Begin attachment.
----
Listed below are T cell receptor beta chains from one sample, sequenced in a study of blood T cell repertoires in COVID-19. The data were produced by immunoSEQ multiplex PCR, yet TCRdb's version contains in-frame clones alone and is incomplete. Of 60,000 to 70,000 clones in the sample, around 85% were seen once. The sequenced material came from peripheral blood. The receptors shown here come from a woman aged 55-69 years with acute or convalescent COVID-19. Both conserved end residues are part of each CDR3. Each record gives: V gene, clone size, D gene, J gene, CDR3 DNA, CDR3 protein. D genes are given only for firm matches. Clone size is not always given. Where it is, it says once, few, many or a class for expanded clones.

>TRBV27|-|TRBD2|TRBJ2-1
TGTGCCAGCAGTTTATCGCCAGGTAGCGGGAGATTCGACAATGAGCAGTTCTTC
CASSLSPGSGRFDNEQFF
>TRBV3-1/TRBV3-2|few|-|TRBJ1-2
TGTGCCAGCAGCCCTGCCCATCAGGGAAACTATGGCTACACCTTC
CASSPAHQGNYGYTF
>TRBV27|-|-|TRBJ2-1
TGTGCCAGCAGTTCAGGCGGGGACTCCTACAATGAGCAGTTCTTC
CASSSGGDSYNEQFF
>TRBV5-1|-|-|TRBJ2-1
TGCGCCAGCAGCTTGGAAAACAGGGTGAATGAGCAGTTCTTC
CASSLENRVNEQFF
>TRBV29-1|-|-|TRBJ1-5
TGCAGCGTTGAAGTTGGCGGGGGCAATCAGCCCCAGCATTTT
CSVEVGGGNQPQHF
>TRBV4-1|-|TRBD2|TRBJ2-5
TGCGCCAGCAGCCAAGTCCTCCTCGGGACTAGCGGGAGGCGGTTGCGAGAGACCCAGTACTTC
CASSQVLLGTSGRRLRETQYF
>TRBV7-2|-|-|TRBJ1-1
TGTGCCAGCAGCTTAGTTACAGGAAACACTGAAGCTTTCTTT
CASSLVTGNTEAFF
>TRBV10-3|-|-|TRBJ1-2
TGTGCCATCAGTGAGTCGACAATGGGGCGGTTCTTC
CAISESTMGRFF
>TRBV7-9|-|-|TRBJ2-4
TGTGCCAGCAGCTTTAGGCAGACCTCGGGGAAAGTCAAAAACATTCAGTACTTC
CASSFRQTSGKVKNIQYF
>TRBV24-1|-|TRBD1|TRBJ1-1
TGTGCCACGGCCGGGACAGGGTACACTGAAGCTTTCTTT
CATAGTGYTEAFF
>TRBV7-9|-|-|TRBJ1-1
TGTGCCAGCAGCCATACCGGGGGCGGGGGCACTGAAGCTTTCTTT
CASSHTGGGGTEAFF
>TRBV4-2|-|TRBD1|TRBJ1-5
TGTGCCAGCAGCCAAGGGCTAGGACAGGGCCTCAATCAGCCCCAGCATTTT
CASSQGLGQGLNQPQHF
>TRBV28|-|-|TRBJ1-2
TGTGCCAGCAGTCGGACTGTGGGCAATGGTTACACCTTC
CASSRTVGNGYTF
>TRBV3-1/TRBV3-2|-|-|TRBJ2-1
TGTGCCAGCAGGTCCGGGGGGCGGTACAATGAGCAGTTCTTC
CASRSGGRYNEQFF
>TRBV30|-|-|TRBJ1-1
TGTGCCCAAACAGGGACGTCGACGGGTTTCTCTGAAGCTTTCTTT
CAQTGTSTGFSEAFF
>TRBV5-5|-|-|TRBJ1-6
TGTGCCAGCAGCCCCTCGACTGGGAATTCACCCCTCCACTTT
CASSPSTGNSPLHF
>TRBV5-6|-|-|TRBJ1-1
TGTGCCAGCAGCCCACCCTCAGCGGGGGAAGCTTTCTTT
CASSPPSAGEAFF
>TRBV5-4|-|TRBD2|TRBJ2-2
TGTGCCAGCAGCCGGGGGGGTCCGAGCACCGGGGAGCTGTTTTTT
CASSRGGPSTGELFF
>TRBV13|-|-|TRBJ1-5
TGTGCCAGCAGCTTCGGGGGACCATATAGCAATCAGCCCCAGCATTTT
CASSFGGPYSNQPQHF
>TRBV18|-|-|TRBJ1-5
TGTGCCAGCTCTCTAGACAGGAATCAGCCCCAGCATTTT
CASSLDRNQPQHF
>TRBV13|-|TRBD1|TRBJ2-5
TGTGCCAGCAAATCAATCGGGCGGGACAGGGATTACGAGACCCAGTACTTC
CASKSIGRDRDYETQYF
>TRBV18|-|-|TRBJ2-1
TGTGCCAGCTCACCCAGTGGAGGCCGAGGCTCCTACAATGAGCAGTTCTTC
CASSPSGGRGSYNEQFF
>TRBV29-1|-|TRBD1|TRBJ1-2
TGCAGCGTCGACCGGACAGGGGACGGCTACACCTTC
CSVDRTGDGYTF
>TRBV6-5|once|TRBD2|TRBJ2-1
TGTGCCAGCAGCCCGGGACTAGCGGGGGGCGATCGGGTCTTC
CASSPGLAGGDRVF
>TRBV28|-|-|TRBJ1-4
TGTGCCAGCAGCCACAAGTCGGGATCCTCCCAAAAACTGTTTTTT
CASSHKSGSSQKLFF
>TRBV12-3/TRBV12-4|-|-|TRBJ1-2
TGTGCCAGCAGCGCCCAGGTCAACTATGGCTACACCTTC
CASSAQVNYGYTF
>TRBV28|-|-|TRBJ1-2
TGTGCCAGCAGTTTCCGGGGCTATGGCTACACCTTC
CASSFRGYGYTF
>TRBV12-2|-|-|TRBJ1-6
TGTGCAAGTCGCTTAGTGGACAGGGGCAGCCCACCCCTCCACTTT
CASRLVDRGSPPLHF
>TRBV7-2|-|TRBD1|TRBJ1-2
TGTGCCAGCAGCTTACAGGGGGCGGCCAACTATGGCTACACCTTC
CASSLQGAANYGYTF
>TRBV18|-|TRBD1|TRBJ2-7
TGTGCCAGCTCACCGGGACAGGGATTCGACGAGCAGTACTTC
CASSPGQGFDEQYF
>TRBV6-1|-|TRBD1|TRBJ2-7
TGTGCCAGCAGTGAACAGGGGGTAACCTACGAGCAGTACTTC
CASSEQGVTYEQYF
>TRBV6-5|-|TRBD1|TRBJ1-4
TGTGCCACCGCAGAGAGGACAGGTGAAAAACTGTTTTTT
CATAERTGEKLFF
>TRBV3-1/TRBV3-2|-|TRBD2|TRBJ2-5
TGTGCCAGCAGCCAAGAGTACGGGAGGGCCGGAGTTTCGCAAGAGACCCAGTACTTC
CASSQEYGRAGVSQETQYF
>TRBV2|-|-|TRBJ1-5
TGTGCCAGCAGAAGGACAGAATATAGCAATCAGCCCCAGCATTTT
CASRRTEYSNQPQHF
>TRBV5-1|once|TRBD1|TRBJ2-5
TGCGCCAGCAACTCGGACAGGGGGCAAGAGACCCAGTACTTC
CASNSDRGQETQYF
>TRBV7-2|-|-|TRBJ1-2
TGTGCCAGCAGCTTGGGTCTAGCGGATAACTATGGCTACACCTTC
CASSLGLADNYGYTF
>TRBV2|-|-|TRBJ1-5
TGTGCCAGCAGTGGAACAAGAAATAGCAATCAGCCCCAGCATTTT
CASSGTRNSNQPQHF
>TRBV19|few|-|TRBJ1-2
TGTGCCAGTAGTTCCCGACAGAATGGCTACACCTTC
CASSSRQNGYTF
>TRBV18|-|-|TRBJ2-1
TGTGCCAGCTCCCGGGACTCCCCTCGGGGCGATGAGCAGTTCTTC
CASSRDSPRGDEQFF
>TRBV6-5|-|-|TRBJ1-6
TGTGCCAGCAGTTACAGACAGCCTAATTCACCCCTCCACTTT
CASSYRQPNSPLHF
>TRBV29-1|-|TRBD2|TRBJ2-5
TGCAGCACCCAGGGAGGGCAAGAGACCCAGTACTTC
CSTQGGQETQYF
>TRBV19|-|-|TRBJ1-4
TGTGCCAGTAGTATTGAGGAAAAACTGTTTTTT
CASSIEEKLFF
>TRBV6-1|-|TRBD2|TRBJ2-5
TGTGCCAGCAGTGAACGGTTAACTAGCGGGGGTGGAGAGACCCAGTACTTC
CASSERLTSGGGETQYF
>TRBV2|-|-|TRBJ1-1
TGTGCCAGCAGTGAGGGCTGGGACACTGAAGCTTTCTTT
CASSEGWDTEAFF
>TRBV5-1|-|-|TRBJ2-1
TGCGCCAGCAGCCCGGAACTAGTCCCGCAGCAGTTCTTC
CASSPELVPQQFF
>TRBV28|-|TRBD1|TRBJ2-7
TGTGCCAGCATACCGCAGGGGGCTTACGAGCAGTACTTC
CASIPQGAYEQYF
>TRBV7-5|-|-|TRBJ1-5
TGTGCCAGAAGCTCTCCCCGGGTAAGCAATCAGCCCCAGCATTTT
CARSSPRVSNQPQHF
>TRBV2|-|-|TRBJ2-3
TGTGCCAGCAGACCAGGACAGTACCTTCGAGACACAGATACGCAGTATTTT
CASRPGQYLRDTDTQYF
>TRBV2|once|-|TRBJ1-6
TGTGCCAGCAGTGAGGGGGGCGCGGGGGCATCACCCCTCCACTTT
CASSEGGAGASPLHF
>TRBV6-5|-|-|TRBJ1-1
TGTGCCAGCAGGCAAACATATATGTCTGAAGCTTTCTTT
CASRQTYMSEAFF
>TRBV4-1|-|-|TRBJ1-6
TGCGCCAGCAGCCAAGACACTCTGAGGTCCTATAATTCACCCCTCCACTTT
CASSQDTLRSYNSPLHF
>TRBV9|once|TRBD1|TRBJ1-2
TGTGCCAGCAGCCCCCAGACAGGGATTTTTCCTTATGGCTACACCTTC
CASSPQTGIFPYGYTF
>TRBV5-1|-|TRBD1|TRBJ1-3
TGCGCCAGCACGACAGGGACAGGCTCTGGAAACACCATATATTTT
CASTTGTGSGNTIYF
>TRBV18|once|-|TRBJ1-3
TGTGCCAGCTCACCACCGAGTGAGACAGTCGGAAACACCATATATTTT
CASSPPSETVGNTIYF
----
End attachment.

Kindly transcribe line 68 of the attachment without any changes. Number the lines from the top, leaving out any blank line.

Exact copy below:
>TRBV29-1|-|TRBD1|TRBJ1-2